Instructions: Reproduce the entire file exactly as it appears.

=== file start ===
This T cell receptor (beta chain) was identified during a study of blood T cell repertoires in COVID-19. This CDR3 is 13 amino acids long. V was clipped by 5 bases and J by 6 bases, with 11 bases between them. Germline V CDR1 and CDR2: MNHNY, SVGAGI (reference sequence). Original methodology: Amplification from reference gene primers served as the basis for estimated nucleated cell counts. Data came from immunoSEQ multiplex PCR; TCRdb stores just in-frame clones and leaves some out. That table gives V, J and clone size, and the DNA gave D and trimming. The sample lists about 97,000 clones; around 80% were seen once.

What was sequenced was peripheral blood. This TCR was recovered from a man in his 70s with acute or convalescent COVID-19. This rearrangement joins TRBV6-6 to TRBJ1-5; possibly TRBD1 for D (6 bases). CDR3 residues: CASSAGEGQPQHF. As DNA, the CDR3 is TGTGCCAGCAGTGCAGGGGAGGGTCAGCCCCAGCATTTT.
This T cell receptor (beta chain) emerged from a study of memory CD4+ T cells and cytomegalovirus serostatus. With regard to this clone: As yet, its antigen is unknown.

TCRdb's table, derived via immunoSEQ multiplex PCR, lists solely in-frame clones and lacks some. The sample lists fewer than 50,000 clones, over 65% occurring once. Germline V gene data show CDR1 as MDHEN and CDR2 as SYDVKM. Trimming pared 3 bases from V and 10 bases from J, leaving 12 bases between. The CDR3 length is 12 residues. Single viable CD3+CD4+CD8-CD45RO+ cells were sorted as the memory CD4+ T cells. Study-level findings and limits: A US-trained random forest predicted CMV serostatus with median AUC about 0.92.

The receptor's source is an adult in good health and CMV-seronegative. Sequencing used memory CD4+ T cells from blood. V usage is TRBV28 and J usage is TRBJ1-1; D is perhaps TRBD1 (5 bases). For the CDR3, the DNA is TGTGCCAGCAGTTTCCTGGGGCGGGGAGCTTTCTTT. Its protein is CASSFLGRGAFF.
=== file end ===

This T cell receptor (beta chain) was identified during a study of blood T cell repertoires in COVID-19. This CDR3 is 13 amino acids long. V was clipped by 5 bases and J by 6 bases, with 11 bases between them. Germline V CDR1 and CDR2: MNHNY, SVGAGI (reference sequence). Original methodology: Amplification from reference gene primers served as the basis for estimated nucleated cell counts. Data came from immunoSEQ multiplex PCR; TCRdb stores just in-frame clones and leaves some out. That table gives V, J and clone size, and the DNA gave D and trimming. The sample lists about 97,000 clones; around 80% were seen once.

What was sequenced was peripheral blood. This TCR was recovered from a man in his 70s with acute or convalescent COVID-19. This rearrangement joins TRBV6-6 to TRBJ1-5; possibly TRBD1 for D (6 bases). CDR3 residues: CASSAGEGQPQHF. As DNA, the CDR3 is TGTGCCAGCAGTGCAGGGGAGGGTCAGCCCCAGCATTTT.
This T cell receptor (beta chain) emerged from a study of memory CD4+ T cells and cytomegalovirus serostatus. With regard to this clone: As yet, its antigen is unknown.

TCRdb's table, derived via immunoSEQ multiplex PCR, lists solely in-frame clones and lacks some. The sample lists fewer than 50,000 clones, over 65% occurring once. Germline V gene data show CDR1 as MDHEN and CDR2 as SYDVKM. Trimming pared 3 bases from V and 10 bases from J, leaving 12 bases between. The CDR3 length is 12 residues. Single viable CD3+CD4+CD8-CD45RO+ cells were sorted as the memory CD4+ T cells. Study-level findings and limits: A US-trained random forest predicted CMV serostatus with median AUC about 0.92.

The receptor's source is an adult in good health and CMV-seronegative. Sequencing used memory CD4+ T cells from blood. V usage is TRBV28 and J usage is TRBJ1-1; D is perhaps TRBD1 (5 bases). For the CDR3, the DNA is TGTGCCAGCAGTTTCCTGGGGCGGGGAGCTTTCTTT. Its protein is CASSFLGRGAFF.